2/25/13
10:18
AM ET
We're taking a look at key storylines for all seven teams in the SEC Eastern Division.

Chris will take a look at the main issues in the Western Division on Tuesday.

FLORIDA GATORS

Spring start: March 13

Spring game: April 6

What to watch:
1. Rebuilding at linebacker: The Gators have to start figuring out the linebacker situation. Do they go with redshirt junior Michael Taylor in the middle, who’s a run-stuffer but has to come off the field in passing downs? Or do they try sophomore Antonio Morrison, who played outside at 218 pounds as a freshman and has hopefully bulked up a bit? The most likely scenario is Morrison, which means UF has to find a weakside linebacker. That could be freshmen early enrollee Daniel McMillian or Alex Anzalone. The strongside starter should be, at least entering the spring, redshirt junior Neiron Ball.

2. Robinson's growth: One of the most scrutinized players this spring will be receiver Demarcus Robinson. He was the only one of UF’s five receiver signees to enroll early and he’ll be given every chance to win a starting spot. UF’s receivers have been below average for the past three seasons and the Gators desperately need someone to become a consistent playmaker. The 6-foot-2, 195-pound Robinson, who caught 53 passes for more than 1,000 yards and scored 15 touchdowns as a senior at Fort Valley (Ga.) Peach County, is going to be under a lot of pressure to produce.

3. Driskel's confidence: Quarterback Jeff Driskel returns for his second season as a starter, and it’ll be interesting to see how much he improves on his decision-making, release and accuracy. He’s sure to benefit from not splitting reps 50-50 any longer. But just as important as Driskel’s development is what happens behind him with redshirt junior Tyler Murphy and redshirt freshman Skyler Mornhinweg. Neither has thrown a pass in a college game. Why is that important? Because Driskel has not been able to stay healthy in his first two seasons in Gainesville. He missed starts as a freshman and sophomore because of ankle injuries. UF was lucky in 2012 to have Jacoby Brissett, who had played significantly as John Brantley’s backup in 2011. With Brissett transferring to NC State, the Gators no longer have that luxury.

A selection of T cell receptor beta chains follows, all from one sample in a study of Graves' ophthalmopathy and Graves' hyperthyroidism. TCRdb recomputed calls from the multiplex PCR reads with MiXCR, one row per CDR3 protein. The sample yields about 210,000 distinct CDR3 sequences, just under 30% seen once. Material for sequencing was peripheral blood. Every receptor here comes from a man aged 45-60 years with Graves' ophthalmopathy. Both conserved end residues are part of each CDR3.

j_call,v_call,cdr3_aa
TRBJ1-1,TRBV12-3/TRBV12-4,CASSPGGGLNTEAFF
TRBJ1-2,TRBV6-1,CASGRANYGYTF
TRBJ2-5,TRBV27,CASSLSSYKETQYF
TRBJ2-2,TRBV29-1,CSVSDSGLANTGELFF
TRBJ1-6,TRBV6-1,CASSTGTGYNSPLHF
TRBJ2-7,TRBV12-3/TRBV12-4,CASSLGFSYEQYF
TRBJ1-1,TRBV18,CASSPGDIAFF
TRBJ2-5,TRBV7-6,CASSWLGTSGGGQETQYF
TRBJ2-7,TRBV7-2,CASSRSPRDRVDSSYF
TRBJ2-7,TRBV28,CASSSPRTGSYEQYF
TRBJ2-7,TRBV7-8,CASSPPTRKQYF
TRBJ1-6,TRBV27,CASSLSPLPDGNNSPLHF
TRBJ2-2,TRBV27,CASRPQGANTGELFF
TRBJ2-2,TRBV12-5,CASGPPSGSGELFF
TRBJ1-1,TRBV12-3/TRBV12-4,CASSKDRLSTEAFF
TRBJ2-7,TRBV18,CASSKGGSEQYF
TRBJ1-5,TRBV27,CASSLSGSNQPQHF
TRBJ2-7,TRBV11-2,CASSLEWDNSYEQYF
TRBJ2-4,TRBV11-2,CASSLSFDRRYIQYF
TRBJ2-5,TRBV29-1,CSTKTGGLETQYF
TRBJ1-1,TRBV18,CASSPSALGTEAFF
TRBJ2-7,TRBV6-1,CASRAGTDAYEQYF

-- Mike DiRocco, GatorNation

GEORGIA BULLDOGS

Spring start: March 2

Spring game: April 6

What to watch:
1. Rebuilding the defense: Georgia begins its transition to a completely new collection of defensive talent this spring. No longer are Jarvis Jones, Alec Ogletree, Shawn Williams, Bacarri Rambo and John Jenkins on the roster. In fact, the Bulldogs must replace a total of 12 defensive players who were either full-time starters or key contributors, and at some positions, the possible replacements have little to no college experience. That makes this a pivotal time for defensive coordinator Todd Grantham to begin identifying which players will fill those roles, as the Bulldogs will have little margin for error when they open the season against Clemson’s explosive offense Aug. 31. Some names to watch this spring: Josh Harvey-Clemons, Sheldon Dawson and Jonathan Taylor.

2. Developing the youngsters: The good news for Grantham and the other defensive coaches is that they brought in a number of January enrollees who should be able to help immediately. Junior college transfer Chris Mayes and John Atkins hope to fill the void left by Jenkins and Kwame Geathers at noseguard. Ryne Rankin and Reggie Carter will immediately enter the mix at linebacker. And cornerback Reggie Wilkerson and safeties Tray Matthews and Quincy Mauger can help address Georgia’s depth shortage in a secondary that lost four key players. Georgia’s 13 early enrollees -- more than twice as many January enrollees as Georgia coach Mark Richt has ever brought in before -- will help fill needs on both sides of the ball, but the defense is where the newcomers were most necessary.

3. Offensive line reps: For the most part, Georgia used the same starting lineup along its offensive line throughout the 2012 season and each of those starters should return this fall. But two of those starters -- right guard Chris Burnette and right tackle John Theus -- underwent surgeries during the offseason and will miss all or part of spring practice. There was a good chance that offensive line coach Will Friend was going to deploy more players in his line rotation this fall anyway, but the valuable practice reps that will be available with Burnette and Theus sidelined might make a deeper rotation even more likely. Someone still has to take advantage of the opportunity, however.